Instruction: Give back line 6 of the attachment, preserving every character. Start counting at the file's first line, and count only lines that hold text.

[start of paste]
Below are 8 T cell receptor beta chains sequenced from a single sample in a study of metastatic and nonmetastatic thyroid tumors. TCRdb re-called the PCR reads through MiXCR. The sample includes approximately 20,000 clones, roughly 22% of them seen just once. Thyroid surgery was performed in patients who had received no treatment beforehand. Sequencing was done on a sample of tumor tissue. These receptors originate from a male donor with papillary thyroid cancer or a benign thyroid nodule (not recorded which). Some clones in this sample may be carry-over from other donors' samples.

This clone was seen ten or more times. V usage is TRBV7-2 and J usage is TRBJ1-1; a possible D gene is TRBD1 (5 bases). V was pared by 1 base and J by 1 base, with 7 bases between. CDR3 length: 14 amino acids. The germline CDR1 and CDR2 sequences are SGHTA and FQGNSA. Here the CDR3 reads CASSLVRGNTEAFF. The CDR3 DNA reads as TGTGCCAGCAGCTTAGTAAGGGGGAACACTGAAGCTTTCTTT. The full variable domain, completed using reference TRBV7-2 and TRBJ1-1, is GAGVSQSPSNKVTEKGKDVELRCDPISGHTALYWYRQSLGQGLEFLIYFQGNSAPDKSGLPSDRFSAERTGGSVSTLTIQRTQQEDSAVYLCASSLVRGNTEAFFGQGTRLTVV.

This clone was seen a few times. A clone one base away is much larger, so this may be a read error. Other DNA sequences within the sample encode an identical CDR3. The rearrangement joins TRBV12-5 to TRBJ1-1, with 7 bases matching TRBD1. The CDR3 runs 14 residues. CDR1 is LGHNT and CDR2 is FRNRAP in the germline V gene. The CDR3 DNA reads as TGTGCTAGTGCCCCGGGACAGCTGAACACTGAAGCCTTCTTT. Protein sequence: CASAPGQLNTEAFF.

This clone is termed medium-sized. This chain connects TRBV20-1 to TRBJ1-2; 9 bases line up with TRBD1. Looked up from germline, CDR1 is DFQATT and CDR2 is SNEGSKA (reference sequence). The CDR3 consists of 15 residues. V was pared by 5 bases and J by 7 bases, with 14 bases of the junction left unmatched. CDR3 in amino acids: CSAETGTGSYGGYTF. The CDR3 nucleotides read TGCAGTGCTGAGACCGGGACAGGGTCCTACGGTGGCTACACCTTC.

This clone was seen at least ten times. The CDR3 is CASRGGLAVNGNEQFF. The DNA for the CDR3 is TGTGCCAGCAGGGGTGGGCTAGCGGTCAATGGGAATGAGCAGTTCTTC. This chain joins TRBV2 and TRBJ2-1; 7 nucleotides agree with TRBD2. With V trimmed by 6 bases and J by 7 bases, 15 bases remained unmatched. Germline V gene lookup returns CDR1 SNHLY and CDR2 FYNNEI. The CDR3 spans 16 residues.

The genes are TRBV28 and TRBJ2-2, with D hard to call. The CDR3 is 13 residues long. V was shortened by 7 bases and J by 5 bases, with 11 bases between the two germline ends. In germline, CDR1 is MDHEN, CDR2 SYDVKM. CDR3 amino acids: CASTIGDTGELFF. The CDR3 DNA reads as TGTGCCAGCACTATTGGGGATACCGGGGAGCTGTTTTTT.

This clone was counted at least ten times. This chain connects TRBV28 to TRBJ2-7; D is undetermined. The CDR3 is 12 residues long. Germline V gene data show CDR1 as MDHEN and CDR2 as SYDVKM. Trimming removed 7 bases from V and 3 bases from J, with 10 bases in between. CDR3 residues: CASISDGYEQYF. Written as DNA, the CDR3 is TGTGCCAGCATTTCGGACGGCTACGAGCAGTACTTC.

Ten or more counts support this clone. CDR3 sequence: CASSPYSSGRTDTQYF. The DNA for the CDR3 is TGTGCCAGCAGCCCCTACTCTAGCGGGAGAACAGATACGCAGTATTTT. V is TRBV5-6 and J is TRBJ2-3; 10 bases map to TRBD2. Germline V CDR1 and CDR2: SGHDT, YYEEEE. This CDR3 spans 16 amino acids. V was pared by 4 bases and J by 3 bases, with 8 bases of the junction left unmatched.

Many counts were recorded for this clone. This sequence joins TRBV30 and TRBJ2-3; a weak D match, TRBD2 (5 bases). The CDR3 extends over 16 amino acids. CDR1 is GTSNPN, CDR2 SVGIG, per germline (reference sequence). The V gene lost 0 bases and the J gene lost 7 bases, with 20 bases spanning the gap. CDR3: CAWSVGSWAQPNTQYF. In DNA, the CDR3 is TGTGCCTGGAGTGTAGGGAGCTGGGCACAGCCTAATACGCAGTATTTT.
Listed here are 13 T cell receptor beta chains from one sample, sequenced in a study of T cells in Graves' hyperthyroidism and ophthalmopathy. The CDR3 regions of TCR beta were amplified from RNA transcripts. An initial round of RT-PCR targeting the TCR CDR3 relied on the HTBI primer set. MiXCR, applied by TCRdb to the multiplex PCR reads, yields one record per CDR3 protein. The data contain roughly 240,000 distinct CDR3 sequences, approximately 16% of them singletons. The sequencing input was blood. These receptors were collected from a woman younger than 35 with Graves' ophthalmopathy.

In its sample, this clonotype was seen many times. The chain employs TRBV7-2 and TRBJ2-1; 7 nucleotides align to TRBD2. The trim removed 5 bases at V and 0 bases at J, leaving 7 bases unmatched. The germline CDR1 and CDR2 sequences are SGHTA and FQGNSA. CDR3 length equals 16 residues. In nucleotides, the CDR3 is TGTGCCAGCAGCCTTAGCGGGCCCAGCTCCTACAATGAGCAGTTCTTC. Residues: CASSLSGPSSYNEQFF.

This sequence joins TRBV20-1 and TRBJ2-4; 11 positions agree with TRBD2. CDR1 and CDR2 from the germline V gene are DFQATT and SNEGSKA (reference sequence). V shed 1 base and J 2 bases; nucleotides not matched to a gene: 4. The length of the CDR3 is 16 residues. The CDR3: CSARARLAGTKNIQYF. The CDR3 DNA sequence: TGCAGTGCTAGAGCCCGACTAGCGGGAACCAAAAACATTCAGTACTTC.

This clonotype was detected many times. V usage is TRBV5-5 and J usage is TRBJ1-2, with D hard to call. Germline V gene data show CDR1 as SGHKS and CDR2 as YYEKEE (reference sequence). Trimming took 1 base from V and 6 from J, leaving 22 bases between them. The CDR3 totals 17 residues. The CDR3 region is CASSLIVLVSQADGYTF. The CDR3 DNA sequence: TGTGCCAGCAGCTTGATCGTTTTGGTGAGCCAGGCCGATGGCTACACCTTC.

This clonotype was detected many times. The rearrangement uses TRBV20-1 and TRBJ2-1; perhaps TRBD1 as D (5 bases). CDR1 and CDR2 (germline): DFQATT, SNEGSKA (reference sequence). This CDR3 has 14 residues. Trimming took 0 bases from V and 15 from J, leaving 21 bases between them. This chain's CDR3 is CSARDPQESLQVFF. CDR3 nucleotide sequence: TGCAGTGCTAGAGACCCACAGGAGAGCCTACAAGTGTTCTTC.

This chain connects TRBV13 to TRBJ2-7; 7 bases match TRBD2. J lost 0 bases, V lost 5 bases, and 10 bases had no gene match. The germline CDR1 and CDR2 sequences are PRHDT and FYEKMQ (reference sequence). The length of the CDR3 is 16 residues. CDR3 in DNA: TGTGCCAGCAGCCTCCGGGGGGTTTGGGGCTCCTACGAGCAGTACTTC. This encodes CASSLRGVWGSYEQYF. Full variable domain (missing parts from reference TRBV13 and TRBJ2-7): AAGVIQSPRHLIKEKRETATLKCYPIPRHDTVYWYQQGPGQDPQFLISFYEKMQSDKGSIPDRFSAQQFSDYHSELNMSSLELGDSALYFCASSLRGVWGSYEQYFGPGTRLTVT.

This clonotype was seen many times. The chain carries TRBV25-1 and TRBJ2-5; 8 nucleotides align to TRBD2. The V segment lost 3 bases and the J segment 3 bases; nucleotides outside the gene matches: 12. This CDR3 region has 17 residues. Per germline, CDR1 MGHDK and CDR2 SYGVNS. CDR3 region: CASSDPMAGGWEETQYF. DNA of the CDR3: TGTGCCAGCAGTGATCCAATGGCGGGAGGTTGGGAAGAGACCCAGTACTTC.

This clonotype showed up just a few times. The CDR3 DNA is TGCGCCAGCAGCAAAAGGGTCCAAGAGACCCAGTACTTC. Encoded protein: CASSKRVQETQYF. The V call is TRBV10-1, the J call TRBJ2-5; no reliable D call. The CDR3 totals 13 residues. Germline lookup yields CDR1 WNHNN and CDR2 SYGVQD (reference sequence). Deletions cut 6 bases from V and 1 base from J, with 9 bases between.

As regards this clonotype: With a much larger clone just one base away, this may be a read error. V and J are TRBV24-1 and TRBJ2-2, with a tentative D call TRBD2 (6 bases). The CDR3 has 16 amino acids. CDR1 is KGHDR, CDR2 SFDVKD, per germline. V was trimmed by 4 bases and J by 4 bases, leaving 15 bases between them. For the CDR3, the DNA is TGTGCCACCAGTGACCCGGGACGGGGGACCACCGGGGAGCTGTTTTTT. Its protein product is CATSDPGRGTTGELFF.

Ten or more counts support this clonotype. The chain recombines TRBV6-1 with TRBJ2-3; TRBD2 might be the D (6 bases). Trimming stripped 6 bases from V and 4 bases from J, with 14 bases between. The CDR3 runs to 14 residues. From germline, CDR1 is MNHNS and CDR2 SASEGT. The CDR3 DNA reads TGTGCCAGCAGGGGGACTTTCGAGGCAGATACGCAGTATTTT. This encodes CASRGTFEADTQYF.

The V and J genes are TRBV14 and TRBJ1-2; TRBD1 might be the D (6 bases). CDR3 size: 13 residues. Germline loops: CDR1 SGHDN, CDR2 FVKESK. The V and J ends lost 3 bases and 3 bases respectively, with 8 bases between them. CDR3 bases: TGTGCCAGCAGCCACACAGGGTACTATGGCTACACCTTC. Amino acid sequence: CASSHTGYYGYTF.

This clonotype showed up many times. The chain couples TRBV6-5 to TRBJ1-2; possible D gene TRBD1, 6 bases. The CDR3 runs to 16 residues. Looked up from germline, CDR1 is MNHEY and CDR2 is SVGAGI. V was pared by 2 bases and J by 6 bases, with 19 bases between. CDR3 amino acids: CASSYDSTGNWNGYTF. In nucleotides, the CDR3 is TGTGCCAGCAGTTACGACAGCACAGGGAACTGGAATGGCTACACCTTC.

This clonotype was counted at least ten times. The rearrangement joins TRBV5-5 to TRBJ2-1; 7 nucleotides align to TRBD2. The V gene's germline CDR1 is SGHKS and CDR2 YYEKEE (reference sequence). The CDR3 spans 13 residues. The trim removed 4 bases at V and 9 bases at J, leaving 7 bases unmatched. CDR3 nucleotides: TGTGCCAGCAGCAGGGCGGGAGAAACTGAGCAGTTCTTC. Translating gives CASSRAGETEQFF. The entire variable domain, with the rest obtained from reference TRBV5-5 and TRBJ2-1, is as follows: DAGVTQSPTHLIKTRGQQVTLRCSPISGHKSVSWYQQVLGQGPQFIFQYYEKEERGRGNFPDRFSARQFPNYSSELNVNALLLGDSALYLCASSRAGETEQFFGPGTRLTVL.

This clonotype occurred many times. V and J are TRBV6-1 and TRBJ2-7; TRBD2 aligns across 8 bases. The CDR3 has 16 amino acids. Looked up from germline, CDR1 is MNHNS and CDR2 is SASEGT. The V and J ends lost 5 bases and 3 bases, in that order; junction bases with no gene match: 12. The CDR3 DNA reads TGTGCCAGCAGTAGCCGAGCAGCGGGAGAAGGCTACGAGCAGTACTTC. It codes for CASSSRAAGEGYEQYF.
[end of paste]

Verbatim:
The genes are TRBV28 and TRBJ2-2, with D hard to call. The CDR3 is 13 residues long. V was shortened by 7 bases and J by 5 bases, with 11 bases between the two germline ends. In germline, CDR1 is MDHEN, CDR2 SYDVKM. CDR3 amino acids: CASTIGDTGELFF. The CDR3 DNA reads as TGTGCCAGCACTATTGGGGATACCGGGGAGCTGTTTTTT.